Royal Mint Experience a collaborative effort in storytelling

Visitors get up-close look at coin production technology
By , Coin World London Correspondent
Published : 06/04/16
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Editor's note: This is the second part of a story by Coin World London Correspondent John Andrew about his visit to the Royal Mint Experience, the Mint's new visitor's center with tour. The original story appears in the June 20 issue of Coin World.

Having the idea was one thing, but converting it into a meaningful and interesting attraction was another. 

The business of the Royal Mint of course is making money, not running visitor centers, so the Royal Mint partnered with Mather & Co., a design consultancy, and the Continuum Group, the leading operator of cultural visitor attractions in the United Kingdom.

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The tour of the attraction begins with a short introductory film hosted by Dan Snow, the British television presenter, who regularly presents history programs for the BBC. He also hosts similar introductions at other UK attractions such as the Mary Rose, Henry VIII’s warship that sank in 1545. 

This was cleverly done with Snow appearing to be walking around stacks of coins and across their surfaces. The diminutive or shrunken Snow walking across the reverse of a coin is etched on my mind whereas his words, while engaging at the time, have vanished into oblivion.

Our friendly guide then led our small group into the first room where we began to learn about how a coin is made and what they are made from. With the increase in metal prices in recent decades “coppers” are no longer struck from bronze (97 percent copper, 2.5 percent zinc and 0.5 percent tin) but from copper-plated steel.  And while most of the “silver” is copper-nickel (75 percent copper, 25 percent nickel), since 2012 the United Kingdom’s 10 and 5-penny coins are made from nickel-plated steel. 

We learn that the Royal Mint prepares the alloy in its own furnace, which can reach temperatures of 1,450°C. After sampling the molten metal to confirm that the composition is correct, the melt is then poured into a holding furnace. After it has cooled, the metal is rolled into a continuous strip, usually about 16 millimeters thick.

Casting impurities are removed from the surface of the strip with a scalping machine. This removes around 0.5 millimeter of the surface. The strips, now bright and shiny, are then wound into large coils, weighing up to three-tons. Of course, coins are of varying thicknesses, so the strips have to be further rolled, initially with a heavy roller to get to a 3-millimeter thickness, with a further reduction being achieved with a finishing mill until the thickness is of the required specification.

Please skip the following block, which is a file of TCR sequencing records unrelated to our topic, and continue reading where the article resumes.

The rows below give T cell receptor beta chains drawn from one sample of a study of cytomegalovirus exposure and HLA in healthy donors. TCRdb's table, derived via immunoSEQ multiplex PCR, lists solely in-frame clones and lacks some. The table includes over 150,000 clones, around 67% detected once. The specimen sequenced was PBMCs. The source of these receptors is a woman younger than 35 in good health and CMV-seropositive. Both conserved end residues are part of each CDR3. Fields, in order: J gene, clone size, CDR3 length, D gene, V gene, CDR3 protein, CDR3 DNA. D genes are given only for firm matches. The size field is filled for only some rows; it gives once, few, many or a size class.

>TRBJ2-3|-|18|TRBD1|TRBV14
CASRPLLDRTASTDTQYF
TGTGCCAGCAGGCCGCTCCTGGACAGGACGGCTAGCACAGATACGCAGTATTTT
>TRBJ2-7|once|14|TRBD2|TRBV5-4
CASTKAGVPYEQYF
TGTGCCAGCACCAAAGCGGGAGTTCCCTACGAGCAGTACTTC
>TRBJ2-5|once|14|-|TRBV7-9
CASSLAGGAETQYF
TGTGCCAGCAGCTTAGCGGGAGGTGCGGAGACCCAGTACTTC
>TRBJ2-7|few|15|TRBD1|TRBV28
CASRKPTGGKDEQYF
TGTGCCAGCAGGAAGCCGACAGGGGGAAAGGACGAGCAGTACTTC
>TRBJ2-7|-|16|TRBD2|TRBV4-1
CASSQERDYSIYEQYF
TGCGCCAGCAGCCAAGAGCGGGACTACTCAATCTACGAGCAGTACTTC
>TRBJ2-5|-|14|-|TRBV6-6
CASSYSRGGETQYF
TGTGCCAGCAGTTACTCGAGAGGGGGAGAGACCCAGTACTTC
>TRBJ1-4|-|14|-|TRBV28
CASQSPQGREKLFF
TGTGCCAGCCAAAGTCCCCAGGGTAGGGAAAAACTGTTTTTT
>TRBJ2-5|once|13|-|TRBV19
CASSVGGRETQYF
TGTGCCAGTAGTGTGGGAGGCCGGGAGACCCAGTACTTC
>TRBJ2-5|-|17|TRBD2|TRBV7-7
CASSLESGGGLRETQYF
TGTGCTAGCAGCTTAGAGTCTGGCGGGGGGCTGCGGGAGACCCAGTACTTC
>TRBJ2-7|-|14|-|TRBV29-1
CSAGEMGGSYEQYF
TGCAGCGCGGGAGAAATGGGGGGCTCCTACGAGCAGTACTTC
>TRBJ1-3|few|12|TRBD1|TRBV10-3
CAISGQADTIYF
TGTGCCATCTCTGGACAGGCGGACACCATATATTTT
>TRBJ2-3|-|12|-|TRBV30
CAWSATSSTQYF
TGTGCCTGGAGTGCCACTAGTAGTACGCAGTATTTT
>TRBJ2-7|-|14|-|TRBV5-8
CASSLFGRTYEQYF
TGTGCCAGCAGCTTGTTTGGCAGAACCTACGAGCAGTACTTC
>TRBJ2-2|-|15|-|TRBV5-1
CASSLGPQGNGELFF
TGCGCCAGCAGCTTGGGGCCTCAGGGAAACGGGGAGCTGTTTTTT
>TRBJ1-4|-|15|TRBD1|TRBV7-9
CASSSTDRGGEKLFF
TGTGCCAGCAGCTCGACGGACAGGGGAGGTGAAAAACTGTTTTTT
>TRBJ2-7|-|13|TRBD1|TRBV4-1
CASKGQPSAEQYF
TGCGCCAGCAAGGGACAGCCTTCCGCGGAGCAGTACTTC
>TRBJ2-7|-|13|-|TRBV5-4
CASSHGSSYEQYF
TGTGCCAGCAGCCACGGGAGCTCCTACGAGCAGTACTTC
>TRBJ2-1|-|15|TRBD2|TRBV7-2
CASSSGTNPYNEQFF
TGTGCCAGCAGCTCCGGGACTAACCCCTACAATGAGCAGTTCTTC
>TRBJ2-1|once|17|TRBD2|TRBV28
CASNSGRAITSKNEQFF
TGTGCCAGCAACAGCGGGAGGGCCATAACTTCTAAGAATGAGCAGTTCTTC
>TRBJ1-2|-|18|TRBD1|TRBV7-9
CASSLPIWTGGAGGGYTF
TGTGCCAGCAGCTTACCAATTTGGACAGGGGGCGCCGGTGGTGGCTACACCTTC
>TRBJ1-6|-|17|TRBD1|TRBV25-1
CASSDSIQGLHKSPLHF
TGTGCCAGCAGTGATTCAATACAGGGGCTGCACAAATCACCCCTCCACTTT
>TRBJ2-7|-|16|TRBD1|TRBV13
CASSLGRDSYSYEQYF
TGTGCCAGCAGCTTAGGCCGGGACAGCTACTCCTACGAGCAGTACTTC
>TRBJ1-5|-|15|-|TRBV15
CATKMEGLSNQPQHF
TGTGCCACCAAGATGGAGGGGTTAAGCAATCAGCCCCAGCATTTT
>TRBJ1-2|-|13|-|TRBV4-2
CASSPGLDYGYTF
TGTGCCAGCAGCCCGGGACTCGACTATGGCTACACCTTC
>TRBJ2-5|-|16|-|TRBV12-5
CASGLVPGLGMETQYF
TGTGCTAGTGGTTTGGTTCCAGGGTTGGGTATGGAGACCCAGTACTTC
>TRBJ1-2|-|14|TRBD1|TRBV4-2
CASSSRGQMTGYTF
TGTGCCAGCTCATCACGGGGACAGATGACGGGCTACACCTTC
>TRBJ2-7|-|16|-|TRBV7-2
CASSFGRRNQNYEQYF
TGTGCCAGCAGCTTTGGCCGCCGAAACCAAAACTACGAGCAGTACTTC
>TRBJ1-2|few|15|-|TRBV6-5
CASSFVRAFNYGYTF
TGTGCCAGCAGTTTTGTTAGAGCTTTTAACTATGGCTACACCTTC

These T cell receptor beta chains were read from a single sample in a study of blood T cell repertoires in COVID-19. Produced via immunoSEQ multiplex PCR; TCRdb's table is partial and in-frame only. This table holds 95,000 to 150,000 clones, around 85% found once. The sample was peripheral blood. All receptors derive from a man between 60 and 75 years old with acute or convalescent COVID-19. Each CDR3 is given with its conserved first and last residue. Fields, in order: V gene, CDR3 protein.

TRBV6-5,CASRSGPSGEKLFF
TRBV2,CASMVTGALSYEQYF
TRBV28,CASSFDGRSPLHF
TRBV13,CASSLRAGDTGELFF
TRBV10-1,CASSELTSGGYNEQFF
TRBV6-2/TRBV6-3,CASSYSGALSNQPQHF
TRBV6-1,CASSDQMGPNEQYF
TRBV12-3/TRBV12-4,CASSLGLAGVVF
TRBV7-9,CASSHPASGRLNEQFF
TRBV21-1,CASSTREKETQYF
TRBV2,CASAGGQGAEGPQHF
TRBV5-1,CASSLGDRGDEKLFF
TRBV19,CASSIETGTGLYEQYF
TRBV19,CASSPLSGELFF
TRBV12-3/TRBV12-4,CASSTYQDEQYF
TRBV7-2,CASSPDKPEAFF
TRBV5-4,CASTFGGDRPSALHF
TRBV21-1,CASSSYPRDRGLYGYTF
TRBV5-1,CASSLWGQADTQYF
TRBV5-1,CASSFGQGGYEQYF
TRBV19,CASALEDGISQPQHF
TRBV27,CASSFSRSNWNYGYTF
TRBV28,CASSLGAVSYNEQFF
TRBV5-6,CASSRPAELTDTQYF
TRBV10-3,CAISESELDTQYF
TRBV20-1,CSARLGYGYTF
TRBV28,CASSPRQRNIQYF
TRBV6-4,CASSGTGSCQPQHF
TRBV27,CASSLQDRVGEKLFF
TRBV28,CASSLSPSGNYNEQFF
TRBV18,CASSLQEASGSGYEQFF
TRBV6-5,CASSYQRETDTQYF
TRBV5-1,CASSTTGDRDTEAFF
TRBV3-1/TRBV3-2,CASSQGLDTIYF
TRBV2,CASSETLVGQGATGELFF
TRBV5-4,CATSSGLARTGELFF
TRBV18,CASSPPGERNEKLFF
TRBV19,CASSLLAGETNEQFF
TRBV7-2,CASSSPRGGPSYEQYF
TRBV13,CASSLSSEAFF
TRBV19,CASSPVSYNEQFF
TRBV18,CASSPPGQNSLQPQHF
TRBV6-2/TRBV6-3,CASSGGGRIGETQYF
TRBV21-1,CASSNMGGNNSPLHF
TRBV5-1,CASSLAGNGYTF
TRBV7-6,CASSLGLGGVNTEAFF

The strips are then fed into a blanking machine so that a blank of the correct diameter is prepared on which to strike the coin’s design. Around 480,000 blanks for 1-penny pieces can be punched from a single coil of steel at a rate of some 8,000 blanks a minute.

However, that is not quite the end of the story. Up to four more processes are required before the coin can be struck. First the blanks are fed into a rimming machine where they bounce around and, as if by magic, a rim appears around the diameters. This aids the stacking of the coins and protects design elements when the coins enter circulation. If plating is required, then this can be undertaken by the mint.

All this rolling and striking hardens the blanks. So as to get the metal into a better state for striking, the blanks are softened by a process known as annealing. The blanks pass along a conveyor belt through an annealing furnace, which operates at temperatures of up to 950°C. 

When the blanks emerge from the furnace they are somewhat blemished. They are then cleaned by being placed in rotating drums containing an acid solution and ball bearings. After a final wash and drying they are ready for being transformed into a coin.

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